In the lead-up to the COP 26 Climate Change Conference in Glasgow, and as the Commonwealth Government gears up for a federal election, likely in May 2022, public attention has turned to emissions policy and what steps will be taken by the government to support and achieve its new net zero emissions by 2050 objectives.
A key plank in this policy portfolio was recently released, outlining how the government would support the transition of the nation’s vehicle fleet to electric or hydrogen.
The Future Fuels and Vehicles Strategy announced by the government includes $250 million in a Future Fuels Investment Fund that will see investment in technology and associated policy to support the transition away from internal combustible engine (ICE) vehicles.
The focus of the strategy will include public electric vehicle charging and hydrogen refuelling infrastructure, commercial fleets, and household smart charging, with funds also allocated for heavy and long-distance vehicle technologies.
The government’s prioritisation of the freight and logistics industry for support as tentative steps are taken to transition toward electricity and hydrogen fuelled vehicles has been welcomed by the Victorian Transport Association.
While the major manufacturers had recognised the need to include zero-emission vehicles (ZEVs) in their product lines, operators increasing uptake of lower emitting Euro 6 engine technology would help dramatically reduce freight and logistics emissions in the short and medium term.
The transition towards ZEV freight vehicles has certainly increased in recent years as expectations from the community, industry and other stakeholders about lower emissions have steadily increased.
The VTA has had a leadership role in this transition, with consistent advocacy for incentives for operators that adopt Euro 6 engine technology such as discounted registration and tolls.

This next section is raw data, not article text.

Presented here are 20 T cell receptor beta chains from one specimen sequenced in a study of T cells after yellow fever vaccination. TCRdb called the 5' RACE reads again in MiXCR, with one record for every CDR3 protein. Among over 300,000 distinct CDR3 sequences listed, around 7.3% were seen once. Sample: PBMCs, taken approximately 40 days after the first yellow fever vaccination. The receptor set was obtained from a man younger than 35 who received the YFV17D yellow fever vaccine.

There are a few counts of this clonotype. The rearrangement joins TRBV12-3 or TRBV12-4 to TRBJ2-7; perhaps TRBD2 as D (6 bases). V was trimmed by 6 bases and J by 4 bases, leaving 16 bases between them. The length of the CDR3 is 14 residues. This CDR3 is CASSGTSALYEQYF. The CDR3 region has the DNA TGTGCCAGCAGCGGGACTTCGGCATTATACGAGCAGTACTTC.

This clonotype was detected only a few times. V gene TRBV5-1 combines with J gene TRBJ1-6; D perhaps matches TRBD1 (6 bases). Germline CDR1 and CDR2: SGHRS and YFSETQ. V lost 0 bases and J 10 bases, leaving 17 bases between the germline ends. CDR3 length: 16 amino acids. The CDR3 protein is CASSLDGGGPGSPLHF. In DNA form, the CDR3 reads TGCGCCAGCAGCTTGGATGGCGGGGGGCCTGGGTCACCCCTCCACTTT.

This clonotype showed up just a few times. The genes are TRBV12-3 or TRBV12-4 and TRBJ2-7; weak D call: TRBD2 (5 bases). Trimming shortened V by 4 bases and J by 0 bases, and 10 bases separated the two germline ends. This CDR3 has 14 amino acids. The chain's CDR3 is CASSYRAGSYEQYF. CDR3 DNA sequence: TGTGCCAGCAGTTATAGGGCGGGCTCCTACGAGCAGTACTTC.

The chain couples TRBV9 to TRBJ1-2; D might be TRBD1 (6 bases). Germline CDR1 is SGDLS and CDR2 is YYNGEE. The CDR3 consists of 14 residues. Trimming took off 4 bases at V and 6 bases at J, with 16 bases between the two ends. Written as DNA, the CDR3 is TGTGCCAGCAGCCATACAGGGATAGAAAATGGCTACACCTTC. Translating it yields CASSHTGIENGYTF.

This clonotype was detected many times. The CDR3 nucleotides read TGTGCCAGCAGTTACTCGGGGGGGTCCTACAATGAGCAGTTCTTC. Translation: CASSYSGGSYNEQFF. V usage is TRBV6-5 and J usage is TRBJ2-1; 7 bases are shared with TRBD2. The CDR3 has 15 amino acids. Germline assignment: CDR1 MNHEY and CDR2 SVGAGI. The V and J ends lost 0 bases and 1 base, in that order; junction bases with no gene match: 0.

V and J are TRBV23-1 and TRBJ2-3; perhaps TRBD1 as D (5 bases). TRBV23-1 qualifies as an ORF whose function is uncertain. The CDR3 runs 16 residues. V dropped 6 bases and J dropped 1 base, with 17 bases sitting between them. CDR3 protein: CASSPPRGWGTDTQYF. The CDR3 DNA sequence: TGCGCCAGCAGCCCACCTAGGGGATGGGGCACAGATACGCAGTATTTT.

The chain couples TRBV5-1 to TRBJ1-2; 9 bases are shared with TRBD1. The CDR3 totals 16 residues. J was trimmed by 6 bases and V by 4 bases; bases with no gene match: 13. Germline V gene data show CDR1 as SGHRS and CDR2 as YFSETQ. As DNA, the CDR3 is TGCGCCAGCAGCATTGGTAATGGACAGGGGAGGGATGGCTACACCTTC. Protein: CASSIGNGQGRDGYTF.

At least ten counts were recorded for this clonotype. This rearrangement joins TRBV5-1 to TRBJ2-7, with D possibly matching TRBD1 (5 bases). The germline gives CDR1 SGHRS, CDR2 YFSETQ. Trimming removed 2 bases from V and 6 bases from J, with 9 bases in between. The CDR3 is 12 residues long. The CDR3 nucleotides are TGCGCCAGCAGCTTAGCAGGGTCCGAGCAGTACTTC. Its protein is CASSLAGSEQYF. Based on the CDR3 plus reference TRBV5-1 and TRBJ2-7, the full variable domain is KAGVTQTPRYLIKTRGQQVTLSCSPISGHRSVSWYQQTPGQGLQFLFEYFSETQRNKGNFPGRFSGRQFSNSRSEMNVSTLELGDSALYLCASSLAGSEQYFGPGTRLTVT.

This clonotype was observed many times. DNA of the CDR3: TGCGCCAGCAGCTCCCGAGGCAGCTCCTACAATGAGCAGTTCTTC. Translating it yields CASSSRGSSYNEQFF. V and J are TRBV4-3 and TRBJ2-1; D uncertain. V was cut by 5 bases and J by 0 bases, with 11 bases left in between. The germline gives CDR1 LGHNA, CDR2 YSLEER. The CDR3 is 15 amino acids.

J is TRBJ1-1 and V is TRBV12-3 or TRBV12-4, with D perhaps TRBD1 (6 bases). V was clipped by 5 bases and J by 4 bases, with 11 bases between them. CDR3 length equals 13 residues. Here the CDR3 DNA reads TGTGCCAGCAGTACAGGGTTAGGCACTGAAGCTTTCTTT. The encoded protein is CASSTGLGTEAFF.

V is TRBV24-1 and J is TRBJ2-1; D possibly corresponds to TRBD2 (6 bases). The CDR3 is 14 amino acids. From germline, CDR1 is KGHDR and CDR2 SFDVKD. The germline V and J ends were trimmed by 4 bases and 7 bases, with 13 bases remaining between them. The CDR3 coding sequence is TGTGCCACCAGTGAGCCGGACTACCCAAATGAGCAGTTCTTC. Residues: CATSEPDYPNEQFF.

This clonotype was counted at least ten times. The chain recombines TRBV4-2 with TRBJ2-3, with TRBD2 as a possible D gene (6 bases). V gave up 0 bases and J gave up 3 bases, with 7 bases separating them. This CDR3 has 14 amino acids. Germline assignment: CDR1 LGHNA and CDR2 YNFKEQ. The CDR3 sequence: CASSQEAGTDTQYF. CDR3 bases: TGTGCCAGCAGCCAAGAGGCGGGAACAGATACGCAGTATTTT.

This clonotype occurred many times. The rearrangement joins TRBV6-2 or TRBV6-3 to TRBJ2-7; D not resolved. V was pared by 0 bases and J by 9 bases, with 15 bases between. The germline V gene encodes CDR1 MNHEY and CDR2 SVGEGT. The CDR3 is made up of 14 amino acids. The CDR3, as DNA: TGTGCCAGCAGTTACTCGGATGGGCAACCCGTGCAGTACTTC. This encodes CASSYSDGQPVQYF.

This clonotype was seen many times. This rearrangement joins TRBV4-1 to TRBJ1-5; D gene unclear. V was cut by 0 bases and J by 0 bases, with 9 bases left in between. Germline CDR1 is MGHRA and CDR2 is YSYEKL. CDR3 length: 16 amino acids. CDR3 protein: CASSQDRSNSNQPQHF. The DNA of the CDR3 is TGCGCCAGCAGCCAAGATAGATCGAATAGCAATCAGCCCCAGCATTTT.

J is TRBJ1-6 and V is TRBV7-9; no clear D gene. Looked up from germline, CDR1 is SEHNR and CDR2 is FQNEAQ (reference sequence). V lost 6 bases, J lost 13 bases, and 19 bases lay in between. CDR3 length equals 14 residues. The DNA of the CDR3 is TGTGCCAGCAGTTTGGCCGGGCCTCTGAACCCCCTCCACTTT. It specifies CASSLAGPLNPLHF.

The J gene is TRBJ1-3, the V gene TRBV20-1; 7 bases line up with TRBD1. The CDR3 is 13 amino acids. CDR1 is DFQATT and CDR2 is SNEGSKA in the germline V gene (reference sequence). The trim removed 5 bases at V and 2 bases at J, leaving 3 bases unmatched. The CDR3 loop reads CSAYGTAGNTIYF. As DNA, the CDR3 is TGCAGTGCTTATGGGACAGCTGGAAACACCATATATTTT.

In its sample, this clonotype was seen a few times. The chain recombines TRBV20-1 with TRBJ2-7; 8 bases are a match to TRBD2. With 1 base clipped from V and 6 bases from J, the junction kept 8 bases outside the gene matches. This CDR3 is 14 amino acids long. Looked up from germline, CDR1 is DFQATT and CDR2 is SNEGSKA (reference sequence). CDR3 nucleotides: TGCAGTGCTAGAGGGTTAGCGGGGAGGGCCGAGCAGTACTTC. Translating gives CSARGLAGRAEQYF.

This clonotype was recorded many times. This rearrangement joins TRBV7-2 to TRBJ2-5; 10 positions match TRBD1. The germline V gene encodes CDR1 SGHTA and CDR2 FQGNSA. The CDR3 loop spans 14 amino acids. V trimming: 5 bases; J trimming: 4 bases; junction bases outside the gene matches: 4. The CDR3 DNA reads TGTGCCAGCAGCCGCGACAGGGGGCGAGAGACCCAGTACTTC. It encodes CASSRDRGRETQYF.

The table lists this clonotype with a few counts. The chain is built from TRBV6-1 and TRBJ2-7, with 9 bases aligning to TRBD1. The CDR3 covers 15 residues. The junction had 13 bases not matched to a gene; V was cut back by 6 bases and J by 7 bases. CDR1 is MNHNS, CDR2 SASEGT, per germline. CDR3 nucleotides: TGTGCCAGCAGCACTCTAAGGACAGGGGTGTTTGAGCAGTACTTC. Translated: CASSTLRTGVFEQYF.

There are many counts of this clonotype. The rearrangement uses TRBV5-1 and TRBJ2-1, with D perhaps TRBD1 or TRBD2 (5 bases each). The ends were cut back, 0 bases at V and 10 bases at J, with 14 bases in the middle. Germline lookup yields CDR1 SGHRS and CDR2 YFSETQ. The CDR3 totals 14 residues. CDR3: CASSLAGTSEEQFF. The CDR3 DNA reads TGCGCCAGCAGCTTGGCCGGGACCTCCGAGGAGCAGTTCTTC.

As important as it is to plan for a transition to broader uptake by industry of zero emissions technology, there is low hanging fruit available right now that can make a meaningful difference to freight vehicle emissions.
The Cleaner Freight Initiative that the VTA developed with resident groups in Melbourne’s inner west was a fantastic example of industry working with the community on solutions to reduce vehicle emissions and noise, harnessing Euro 6 technology and efficient fuels that are affordable and available right now.
The initiative would have seen operators rewarded for transitioning to cleaner, greener vehicles in the form of longer access to curfewed roads. Regrettably, the Victorian Government withdrew from the initiative at the eleventh hour, which was disappointing for the many stakeholders that had worked hard to create a meaningful solution.
The VTA will continue to advocate for incentives for operators that adopt zero-emission technology but not until these vehicles come down in cost and proliferate in the market.
Many local government jurisdictions have already indicated zero-emission delivery vehicles may be granted better access to infrastructure in a push to incentivise their uptake by operators. For example, the City of Melbourne has indicated ZEV delivery vehicles may be prioritised CBD access, underscoring the need for jurisdictions like this to provide charging infrastructure for ZEVs if they are to treat them differently from ICE delivery vehicles.
GET Electric is a recent VTA Associate Member that provides electric vehicle charging infrastructure and joined the association in recognition of the enormous opportunity to support freight operators as they consider adopting EV technologies within their fleets.
Having a truly zero emission transport fleet will require investments in renewable energy charging solutions like solar, which is where a company like GET can provide a turnkey solution for EV chargers and solar power. Logistics and warehousing businesses have ample roof spaces and are ideal for panels that can effectively provide a free and charging solution for ZEV freight vehicles.
As important as it is to transition to a future of ZEVs, we need to acknowledge the present environment and the terrific work that the fuel companies and OEMs are doing to make diesel more efficient.
Over the transition it will be important to provide the necessary support to operators to be able to economically make the switch so that our supply chains aren’t compromised by policy and regulation that prices operators out of business.